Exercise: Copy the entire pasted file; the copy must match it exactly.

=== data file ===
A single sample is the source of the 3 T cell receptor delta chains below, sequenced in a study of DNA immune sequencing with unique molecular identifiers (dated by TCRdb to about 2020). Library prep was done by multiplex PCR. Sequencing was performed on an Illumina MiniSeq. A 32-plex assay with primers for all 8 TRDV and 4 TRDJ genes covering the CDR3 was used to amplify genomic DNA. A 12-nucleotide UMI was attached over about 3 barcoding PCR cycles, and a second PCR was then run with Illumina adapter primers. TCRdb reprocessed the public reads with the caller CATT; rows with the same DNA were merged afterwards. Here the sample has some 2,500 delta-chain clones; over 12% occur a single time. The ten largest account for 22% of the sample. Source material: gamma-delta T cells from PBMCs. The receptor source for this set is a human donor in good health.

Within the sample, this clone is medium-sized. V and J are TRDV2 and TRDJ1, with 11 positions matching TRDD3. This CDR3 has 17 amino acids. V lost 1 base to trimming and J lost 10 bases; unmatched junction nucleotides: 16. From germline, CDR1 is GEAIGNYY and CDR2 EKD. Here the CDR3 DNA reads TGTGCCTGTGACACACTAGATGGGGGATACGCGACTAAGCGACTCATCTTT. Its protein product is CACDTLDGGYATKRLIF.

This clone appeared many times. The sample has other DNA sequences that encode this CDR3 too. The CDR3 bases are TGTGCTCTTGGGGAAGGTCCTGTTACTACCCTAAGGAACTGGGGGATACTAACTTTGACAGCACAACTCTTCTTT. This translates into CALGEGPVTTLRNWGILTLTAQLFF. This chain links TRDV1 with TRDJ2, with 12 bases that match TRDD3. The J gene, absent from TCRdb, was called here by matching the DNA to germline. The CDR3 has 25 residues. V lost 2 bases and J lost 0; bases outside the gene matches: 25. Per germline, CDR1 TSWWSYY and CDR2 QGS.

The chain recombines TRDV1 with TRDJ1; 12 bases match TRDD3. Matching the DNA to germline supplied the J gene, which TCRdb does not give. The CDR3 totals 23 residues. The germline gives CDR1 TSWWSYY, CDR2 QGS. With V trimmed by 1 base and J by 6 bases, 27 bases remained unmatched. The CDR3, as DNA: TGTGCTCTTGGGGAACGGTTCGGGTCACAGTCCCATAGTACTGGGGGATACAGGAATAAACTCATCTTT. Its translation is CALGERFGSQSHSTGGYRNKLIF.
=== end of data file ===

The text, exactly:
A single sample is the source of the 3 T cell receptor delta chains below, sequenced in a study of DNA immune sequencing with unique molecular identifiers (dated by TCRdb to about 2020). Library prep was done by multiplex PCR. Sequencing was performed on an Illumina MiniSeq. A 32-plex assay with primers for all 8 TRDV and 4 TRDJ genes covering the CDR3 was used to amplify genomic DNA. A 12-nucleotide UMI was attached over about 3 barcoding PCR cycles, and a second PCR was then run with Illumina adapter primers. TCRdb reprocessed the public reads with the caller CATT; rows with the same DNA were merged afterwards. Here the sample has some 2,500 delta-chain clones; over 12% occur a single time. The ten largest account for 22% of the sample. Source material: gamma-delta T cells from PBMCs. The receptor source for this set is a human donor in good health.

Within the sample, this clone is medium-sized. V and J are TRDV2 and TRDJ1, with 11 positions matching TRDD3. This CDR3 has 17 amino acids. V lost 1 base to trimming and J lost 10 bases; unmatched junction nucleotides: 16. From germline, CDR1 is GEAIGNYY and CDR2 EKD. Here the CDR3 DNA reads TGTGCCTGTGACACACTAGATGGGGGATACGCGACTAAGCGACTCATCTTT. Its protein product is CACDTLDGGYATKRLIF.

This clone appeared many times. The sample has other DNA sequences that encode this CDR3 too. The CDR3 bases are TGTGCTCTTGGGGAAGGTCCTGTTACTACCCTAAGGAACTGGGGGATACTAACTTTGACAGCACAACTCTTCTTT. This translates into CALGEGPVTTLRNWGILTLTAQLFF. This chain links TRDV1 with TRDJ2, with 12 bases that match TRDD3. The J gene, absent from TCRdb, was called here by matching the DNA to germline. The CDR3 has 25 residues. V lost 2 bases and J lost 0; bases outside the gene matches: 25. Per germline, CDR1 TSWWSYY and CDR2 QGS.

The chain recombines TRDV1 with TRDJ1; 12 bases match TRDD3. Matching the DNA to germline supplied the J gene, which TCRdb does not give. The CDR3 totals 23 residues. The germline gives CDR1 TSWWSYY, CDR2 QGS. With V trimmed by 1 base and J by 6 bases, 27 bases remained unmatched. The CDR3, as DNA: TGTGCTCTTGGGGAACGGTTCGGGTCACAGTCCCATAGTACTGGGGGATACAGGAATAAACTCATCTTT. Its translation is CALGERFGSQSHSTGGYRNKLIF.